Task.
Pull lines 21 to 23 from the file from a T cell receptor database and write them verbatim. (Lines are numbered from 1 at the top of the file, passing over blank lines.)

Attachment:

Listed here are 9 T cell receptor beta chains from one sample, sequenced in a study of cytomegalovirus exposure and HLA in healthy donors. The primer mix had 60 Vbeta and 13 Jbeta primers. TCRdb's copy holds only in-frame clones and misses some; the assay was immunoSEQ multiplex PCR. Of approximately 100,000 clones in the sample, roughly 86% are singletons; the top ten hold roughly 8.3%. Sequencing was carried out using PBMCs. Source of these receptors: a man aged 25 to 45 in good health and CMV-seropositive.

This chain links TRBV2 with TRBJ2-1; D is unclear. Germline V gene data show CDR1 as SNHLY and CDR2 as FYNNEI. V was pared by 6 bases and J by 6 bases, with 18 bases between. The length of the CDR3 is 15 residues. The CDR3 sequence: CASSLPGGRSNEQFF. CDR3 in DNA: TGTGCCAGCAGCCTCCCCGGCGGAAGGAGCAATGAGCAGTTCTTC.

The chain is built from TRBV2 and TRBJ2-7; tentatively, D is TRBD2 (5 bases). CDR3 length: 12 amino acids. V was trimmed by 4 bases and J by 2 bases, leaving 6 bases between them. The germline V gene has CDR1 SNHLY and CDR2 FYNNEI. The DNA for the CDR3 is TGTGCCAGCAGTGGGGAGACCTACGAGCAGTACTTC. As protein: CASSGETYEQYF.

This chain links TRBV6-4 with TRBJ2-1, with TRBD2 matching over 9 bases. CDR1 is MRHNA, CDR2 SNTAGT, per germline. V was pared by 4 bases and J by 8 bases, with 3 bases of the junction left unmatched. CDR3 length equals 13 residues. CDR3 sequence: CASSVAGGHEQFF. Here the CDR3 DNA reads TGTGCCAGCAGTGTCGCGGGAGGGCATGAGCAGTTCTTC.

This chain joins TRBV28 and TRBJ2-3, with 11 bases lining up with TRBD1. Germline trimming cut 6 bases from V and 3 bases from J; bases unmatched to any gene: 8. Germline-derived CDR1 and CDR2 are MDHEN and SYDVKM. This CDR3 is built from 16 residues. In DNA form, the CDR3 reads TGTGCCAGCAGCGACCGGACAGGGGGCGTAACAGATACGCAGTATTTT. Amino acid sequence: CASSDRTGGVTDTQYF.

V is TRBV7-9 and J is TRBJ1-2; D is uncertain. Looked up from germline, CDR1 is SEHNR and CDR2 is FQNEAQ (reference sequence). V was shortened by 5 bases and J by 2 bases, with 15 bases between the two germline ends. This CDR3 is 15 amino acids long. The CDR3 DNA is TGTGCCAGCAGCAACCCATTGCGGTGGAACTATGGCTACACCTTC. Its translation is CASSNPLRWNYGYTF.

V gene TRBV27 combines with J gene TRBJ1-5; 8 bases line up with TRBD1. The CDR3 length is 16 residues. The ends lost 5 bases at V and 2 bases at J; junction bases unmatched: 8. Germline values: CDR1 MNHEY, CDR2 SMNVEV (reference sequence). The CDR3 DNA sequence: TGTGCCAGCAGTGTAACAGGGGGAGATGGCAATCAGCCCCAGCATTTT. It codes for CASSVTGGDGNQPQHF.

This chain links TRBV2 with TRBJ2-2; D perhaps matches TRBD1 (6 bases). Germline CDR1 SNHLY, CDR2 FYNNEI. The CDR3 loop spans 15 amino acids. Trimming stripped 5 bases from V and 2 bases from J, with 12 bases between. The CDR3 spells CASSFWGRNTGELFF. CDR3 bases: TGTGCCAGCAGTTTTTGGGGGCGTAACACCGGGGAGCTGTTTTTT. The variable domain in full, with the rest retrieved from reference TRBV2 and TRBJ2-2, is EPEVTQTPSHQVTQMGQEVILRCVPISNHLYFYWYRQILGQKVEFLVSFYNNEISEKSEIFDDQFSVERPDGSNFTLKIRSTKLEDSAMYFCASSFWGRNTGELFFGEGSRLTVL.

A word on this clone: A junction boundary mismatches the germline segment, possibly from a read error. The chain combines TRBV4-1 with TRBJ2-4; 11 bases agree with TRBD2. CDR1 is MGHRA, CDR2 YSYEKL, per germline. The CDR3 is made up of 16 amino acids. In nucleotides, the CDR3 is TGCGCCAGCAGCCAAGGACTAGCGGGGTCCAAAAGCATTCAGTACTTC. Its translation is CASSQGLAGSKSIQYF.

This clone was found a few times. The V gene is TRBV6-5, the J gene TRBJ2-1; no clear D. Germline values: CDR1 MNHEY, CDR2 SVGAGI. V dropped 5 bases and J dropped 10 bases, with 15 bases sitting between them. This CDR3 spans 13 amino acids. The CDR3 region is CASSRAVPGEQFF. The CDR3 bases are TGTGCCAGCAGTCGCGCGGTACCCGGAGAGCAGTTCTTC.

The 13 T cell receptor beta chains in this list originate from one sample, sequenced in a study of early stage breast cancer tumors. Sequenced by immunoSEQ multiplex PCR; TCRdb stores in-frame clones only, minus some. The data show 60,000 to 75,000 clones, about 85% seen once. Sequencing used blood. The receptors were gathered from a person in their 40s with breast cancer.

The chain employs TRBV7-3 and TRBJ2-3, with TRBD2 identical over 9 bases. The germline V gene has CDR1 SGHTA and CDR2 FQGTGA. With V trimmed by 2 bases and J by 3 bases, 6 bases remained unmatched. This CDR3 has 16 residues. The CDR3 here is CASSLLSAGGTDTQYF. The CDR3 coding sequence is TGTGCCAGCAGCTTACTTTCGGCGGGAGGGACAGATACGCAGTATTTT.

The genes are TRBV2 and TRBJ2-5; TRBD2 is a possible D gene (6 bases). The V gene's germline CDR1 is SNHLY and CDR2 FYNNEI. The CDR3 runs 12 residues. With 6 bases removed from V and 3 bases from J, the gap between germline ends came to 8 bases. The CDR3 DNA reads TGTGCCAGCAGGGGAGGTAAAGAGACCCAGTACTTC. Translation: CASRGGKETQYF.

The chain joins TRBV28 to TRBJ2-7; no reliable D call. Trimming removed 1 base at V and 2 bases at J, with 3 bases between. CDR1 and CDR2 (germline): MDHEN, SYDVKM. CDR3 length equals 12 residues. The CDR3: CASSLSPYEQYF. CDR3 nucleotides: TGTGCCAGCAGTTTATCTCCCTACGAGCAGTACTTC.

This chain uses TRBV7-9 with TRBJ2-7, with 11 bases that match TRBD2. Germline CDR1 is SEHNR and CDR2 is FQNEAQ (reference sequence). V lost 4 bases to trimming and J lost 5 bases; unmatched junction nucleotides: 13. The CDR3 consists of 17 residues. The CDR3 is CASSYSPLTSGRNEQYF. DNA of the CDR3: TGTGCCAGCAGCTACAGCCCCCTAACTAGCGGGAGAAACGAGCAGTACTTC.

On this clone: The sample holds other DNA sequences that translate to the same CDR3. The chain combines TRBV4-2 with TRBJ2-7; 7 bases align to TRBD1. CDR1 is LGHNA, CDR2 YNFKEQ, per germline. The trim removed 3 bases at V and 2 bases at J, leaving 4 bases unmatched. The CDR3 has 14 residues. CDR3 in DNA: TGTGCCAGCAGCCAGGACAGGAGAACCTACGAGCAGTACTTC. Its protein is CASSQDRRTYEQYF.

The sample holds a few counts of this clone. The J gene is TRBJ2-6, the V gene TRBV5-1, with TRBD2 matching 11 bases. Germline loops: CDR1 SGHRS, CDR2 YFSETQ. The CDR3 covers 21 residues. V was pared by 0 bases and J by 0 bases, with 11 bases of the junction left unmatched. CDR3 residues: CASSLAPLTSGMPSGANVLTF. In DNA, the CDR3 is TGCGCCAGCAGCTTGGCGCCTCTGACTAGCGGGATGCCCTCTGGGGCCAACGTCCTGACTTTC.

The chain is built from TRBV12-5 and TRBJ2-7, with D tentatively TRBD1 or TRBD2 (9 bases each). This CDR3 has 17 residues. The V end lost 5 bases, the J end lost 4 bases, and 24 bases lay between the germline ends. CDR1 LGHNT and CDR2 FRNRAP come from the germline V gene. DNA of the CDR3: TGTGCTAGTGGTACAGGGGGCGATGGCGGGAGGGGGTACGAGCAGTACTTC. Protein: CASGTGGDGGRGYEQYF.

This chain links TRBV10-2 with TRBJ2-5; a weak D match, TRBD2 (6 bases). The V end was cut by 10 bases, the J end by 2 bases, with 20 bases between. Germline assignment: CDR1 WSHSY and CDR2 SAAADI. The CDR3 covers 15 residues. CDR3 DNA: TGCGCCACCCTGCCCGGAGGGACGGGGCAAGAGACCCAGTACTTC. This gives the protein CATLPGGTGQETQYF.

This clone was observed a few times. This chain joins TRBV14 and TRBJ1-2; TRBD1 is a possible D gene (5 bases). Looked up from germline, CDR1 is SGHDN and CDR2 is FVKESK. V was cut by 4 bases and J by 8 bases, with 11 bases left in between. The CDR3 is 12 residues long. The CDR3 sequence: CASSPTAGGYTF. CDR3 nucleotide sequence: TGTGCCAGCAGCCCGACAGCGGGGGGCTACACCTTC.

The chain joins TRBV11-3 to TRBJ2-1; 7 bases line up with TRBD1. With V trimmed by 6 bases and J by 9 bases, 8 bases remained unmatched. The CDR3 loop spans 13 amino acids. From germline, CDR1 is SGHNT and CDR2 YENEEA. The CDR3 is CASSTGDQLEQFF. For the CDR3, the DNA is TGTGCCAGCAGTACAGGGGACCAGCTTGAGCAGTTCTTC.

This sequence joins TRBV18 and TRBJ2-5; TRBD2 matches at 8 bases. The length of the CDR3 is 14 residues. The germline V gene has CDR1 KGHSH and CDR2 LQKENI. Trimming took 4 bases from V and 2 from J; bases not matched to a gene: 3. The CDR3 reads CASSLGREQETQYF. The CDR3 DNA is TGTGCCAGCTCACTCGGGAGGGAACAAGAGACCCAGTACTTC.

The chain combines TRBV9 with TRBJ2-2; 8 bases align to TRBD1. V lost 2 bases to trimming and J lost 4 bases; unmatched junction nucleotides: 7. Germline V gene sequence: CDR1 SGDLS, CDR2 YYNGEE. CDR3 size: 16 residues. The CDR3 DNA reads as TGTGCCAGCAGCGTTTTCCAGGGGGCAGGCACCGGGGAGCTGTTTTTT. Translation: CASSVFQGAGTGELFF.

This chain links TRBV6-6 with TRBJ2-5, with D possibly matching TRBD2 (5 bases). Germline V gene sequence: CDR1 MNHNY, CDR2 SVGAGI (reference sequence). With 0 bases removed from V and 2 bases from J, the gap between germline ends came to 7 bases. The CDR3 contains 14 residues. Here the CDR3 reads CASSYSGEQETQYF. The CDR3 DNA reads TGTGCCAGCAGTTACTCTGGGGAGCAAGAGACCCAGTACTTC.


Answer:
The chain joins TRBV11-3 to TRBJ2-1; 7 bases line up with TRBD1. With V trimmed by 6 bases and J by 9 bases, 8 bases remained unmatched. The CDR3 loop spans 13 amino acids. From germline, CDR1 is SGHNT and CDR2 YENEEA. The CDR3 is CASSTGDQLEQFF. For the CDR3, the DNA is TGTGCCAGCAGTACAGGGGACCAGCTTGAGCAGTTCTTC.

This sequence joins TRBV18 and TRBJ2-5; TRBD2 matches at 8 bases. The length of the CDR3 is 14 residues. The germline V gene has CDR1 KGHSH and CDR2 LQKENI. Trimming took 4 bases from V and 2 from J; bases not matched to a gene: 3. The CDR3 reads CASSLGREQETQYF. The CDR3 DNA is TGTGCCAGCTCACTCGGGAGGGAACAAGAGACCCAGTACTTC.

The chain combines TRBV9 with TRBJ2-2; 8 bases align to TRBD1. V lost 2 bases to trimming and J lost 4 bases; unmatched junction nucleotides: 7. Germline V gene sequence: CDR1 SGDLS, CDR2 YYNGEE. CDR3 size: 16 residues. The CDR3 DNA reads as TGTGCCAGCAGCGTTTTCCAGGGGGCAGGCACCGGGGAGCTGTTTTTT. Translation: CASSVFQGAGTGELFF.